In the past 40 years the world of ceramic art has undergone a metamorphosis. In the 1960s every Berkeley housewife was a potter, producing clunky mugs and vases in the muted, often glassy, grays and browns of high temperature reduction firing. The influence of Bernard Leach was strong.
Beginning in the 1980s, gradually this mediocrity began a transformation into truly stunning work. Artists such as Gabrielle Koch and Ewan Henderson produced large, even larger than life, forms with resonant, integral finishes. This has raised questions. Is pottery, or ceramics, an art or a craft? If art is of a ceramic nature, what makes it different from the potter’s craft?
The Trax Ceramic Gallery at 1812 Fifth Street just north of Hearst in west Berkeley (where all the potters live) currently features the work of five artists working with clay in an exhibit that seems to straddle the art-craft divide without worrying about either side. Gallery owner Sandy Simon has a talent for attracting top names (such as Warren McKenzie) in the world of ceramics to her gallery. She is married to sculptor Bill Brady, whose fine figurative work in wood and metal can often be seen in the gallery. His clay figures are part of this show sculptures that although quite large, are more monumental in concept than in size.
These pieces elevate the argument of art versus craft to one in which concept becomes fundamental to the process of making art. Exhibitor Trent Burkett believes that both art and craft are part of this process: a good idea has to be delivered in a way that exhibits the poetry of the material that embodies it. This is a timely reminder that the word poet derives from the Greek for “maker.”
All the pieces in the show were fired in Scott Parady’s anagama kiln in Pope Valley. Anagama means tube kiln in Japanese. Such kilns are long, elevated either internally or against a hill, and wood fired. Mr. Parady’s kiln is sixteen or so feet in length. It takes over half a week to load, eight days to fire to 2,470 degrees Fahrenheit, and a week to cool. A crew of 20 people stokes the kiln day and night with pine and oak from dead or pruned trees. Needless to say, two or three firings a year are enough. When one factors in breakage, this is obviously a labor of love.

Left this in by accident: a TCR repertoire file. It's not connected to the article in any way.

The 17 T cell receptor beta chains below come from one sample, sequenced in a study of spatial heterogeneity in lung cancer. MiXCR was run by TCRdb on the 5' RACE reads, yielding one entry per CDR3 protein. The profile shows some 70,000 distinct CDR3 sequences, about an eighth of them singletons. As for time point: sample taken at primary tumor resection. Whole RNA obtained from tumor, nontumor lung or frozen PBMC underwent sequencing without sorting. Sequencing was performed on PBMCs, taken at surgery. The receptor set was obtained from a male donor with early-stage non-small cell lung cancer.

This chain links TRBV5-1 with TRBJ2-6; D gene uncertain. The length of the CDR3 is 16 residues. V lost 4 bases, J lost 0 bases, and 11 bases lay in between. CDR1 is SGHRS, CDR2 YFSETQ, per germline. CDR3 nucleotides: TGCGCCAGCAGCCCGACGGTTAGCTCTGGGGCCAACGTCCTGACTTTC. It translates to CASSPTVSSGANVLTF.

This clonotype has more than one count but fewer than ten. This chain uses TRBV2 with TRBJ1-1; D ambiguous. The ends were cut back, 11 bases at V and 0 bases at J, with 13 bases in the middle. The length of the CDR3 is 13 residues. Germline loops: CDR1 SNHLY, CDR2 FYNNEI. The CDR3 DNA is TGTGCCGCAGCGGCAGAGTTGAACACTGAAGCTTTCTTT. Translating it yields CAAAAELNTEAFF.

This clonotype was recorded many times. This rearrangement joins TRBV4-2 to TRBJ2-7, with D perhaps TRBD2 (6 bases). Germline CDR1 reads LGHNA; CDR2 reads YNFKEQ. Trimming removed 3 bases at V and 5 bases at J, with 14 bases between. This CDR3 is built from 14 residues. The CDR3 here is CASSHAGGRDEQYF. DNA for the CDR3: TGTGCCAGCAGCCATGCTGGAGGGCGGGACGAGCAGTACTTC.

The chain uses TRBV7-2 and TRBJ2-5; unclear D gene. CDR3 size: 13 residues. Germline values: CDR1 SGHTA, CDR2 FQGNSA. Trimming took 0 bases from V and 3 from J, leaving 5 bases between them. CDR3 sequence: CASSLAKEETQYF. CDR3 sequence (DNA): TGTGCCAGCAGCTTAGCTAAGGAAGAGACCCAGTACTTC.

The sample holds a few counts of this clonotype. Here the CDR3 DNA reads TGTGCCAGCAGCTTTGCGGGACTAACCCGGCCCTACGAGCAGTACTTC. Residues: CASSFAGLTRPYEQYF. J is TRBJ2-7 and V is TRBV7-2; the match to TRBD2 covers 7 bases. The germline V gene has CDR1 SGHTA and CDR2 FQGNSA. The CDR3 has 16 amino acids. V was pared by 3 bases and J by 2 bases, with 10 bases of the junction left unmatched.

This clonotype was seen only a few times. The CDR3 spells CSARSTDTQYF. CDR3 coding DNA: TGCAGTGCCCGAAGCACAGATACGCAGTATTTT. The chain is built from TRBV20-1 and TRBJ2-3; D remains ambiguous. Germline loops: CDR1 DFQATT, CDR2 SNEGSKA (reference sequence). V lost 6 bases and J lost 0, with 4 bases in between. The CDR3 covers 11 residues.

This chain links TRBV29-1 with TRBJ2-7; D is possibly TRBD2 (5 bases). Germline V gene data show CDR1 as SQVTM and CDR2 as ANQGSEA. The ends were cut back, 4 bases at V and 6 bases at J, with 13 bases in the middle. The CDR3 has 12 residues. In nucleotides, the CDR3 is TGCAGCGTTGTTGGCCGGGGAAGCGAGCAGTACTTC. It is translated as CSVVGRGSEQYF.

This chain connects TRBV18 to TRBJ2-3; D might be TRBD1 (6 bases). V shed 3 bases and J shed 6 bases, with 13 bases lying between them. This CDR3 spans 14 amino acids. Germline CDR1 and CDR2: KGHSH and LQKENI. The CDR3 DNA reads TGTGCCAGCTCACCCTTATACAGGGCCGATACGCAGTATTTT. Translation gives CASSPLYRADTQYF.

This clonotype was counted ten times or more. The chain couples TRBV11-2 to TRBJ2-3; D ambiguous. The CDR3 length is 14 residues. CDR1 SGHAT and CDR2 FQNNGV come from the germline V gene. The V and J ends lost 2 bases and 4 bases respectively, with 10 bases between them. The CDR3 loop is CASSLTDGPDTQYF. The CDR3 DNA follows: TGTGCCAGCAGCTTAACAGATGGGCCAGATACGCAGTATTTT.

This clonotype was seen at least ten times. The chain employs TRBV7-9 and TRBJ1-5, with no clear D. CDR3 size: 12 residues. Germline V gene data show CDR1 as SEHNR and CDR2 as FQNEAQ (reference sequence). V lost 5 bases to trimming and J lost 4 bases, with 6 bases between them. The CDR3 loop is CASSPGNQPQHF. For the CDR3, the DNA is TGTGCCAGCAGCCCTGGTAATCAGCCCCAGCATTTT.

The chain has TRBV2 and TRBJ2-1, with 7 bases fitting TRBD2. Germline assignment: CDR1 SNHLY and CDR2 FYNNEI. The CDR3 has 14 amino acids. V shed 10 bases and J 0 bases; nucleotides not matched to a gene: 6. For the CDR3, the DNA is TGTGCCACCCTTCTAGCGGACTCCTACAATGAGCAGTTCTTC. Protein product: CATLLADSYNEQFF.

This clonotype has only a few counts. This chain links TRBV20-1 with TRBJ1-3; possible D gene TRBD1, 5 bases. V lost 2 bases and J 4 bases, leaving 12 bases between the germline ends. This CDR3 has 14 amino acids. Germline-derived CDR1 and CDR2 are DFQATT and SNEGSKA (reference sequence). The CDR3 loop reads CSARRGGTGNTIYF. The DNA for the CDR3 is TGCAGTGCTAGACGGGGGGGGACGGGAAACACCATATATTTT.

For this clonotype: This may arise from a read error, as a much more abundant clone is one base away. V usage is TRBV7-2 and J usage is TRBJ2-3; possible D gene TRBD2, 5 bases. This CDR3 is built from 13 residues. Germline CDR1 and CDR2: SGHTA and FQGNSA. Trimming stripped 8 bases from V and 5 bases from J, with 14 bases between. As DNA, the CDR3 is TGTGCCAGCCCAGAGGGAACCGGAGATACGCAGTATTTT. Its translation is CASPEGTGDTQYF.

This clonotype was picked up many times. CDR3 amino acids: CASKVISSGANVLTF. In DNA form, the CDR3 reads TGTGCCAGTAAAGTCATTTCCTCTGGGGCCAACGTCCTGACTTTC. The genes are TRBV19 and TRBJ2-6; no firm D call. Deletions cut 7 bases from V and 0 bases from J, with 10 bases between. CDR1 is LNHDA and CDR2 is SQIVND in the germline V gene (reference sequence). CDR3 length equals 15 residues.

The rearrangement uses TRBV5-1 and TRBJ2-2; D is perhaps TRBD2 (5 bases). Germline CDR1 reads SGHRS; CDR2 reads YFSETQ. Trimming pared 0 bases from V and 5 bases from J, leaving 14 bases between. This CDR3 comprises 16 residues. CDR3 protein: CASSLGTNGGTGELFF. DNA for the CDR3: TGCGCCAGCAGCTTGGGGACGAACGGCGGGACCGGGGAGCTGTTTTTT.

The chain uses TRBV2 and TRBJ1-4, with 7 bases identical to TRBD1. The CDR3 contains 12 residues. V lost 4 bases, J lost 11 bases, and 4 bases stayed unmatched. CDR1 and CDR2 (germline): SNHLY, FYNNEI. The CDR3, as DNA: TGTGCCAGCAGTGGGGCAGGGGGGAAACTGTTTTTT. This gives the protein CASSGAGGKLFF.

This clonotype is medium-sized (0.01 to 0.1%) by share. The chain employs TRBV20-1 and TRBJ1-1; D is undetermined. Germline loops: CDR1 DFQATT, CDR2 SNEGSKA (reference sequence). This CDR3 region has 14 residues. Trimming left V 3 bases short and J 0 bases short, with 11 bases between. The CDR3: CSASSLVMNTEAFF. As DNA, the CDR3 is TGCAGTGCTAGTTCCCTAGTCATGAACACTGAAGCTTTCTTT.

Technically (or should one say pyrotechnically) it is also a type of high temperature reduction firing, but what a difference in the end product compared with that of the 1960s. Here, the results are absolutely worth the effort. Because many of the pieces are hand made rather than thrown on the wheel, and because they are fired just once (bypassing the modern practice of a preliminary low-temperature bisque firing), thereby allowing the raw clay to be integrated with pigments and oxides, and to be flashed and even glazed by the hot ashes within the kiln, each piece has an antique quality, a depth and glow, sometimes crusty, always surprising, that is as unique as it is lovely.
Grand concepts are hard to find these days. We live in an era where heroes and gods have been replaced by terrorists and sociopaths. There are no pharaohs to immortalize, no natural forces to appease. Yet surely this holistic, indeed elemental approach to the process of producing art has a spiritual essence to it. After all, concept alone does not mitigate poor workmanship. And is a well made functional vessel “merely” craft? As Trent Burkett points out, in this kind of art, skill and idea constantly interweave as they reach for the same spiritual point.
Craig Petey and Tim Rowan are also well represented in the exhibit, which ends on Oct. 31.
Trax Gallery is open noon-5:30 p.m. Wednesday through Sunday. 1812 Fifth St. 540-8729.